The idea that all developers, analysts, and architects think alike is a myth. The strongest IT shops have a generous mix of personality types.
At one time or another, you will encounter the stereotype that the world holds up for IT professionals. We are quiet, unobtrusive, geeky, act like the guys on The Big Bang Theory when we're not in the office, and we can be counted upon to fix our friends' and families' home computers.
And while it's true that this description fits some of us (probably even a lot of us), it by no means captures the reality of the IT personality. Our profession includes a vast range of personalities (as most professions do), and the truth is, we need the entire range to properly service the modern enterprise.
Red fish, blue fish
At its core, the human personality is driven by neurophysiology. We all are born with genes that give us a specific sensitivity to neurotransmitters. And upbringing matters: The families we were born into cultivated or discouraged certain behaviors that helped form our interests and aptitudes.
And stereotypes aside, bringing information to the world -- which is ultimately our function in society -- does not favor any one set of aptitudes or interests. While the essence of our profession does include certain universal traits -- accuracy, efficiency, clarity -- the wide range of aptitudes needed are beyond even Leonard and Sheldon.
Put simply, IT thrives when an IT department hosts a wide range of personality types. And that's a layer of complexity that's seldom appreciated.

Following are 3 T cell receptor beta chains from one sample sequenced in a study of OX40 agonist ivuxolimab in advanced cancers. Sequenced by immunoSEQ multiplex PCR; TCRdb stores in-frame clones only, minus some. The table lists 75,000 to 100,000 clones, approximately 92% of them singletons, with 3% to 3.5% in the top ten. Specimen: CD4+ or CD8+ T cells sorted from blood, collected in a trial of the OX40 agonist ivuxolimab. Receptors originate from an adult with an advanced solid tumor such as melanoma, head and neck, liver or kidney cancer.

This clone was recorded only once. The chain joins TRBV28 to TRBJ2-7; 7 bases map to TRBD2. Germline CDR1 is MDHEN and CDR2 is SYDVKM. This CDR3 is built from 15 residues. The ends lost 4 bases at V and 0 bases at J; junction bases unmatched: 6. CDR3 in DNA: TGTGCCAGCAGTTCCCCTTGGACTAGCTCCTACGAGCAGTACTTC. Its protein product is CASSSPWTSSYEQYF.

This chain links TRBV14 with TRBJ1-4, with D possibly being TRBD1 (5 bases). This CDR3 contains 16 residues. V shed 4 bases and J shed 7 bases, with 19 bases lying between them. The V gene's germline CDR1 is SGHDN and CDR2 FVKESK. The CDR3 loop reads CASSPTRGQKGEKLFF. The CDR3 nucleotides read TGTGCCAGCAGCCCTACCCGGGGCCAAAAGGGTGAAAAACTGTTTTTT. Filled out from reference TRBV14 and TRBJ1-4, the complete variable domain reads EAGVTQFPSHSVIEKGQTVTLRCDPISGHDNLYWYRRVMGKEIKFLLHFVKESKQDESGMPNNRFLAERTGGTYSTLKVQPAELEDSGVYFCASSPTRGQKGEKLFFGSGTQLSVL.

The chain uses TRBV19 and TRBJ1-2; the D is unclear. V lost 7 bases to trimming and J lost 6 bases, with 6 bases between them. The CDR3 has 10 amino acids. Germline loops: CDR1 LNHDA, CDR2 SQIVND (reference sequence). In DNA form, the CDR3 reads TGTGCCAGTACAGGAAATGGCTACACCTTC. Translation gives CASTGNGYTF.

It comes down to this: We each perform best when we are given tasks that yield great satisfaction when we successfully complete them. That satisfaction differs greatly, within any IT department.
I am happiest in social computing; I am thrilled when I am successful in helping a company engage the greatest number of employees in effective solution-finding. Writing a decent chunk of code that does what it should is satisfying to me, but no more than, say, eating a bag of peanuts.
Similarly, some IT pros are happiest when an app or a service is properly secured; some find that perfect chunk of code, written in the fewest possible number of lines, downright titillating; and some of us just go nuts when we've written a stored proc that doesn't need tuning.
It all comes down to dopamine, the chemical in our brains that tells us we did well. And our dopamine receptivity differs, genetically and through experience. Matching the right person to the right reward is the smartest thing an IT manager can achieve.
Mind the gaps
Another huge component in intellectual diversity is that an IT shop that includes minds going in different directions is best equipped to fill in the gaps, when solutions are incomplete.
In the human dopamine range, there are two extremes: Clue Seekers and Threat Scanners. In solution-finding terms, this means there will be people in a diversified shop who are exceptionally skilled at coming up with effective solutions based on fragmented, incomplete input -- Clue Seekers. At the other extreme will be those, very security-minded, who are great at spotting flaws, risks, and dangers -- Threat Scanners. This is what any shop should want when putting together complex systems with many issues to be overcome. Individually, Clue Seekers and Threat Scanners can't get it done; together, they are unstoppable. And that's before we factor in all the people in between.
Stereotypes are fun on television, but the real world is about deliverables. We deliver best when we appreciate and embrace that guy in the cubicle next to us who might be exasperating because he doesn't see it the same way. He makes us better.
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Disclaimer: The Big Bang Theory airs on CBS. TechRepublic is a CBS Interactive property.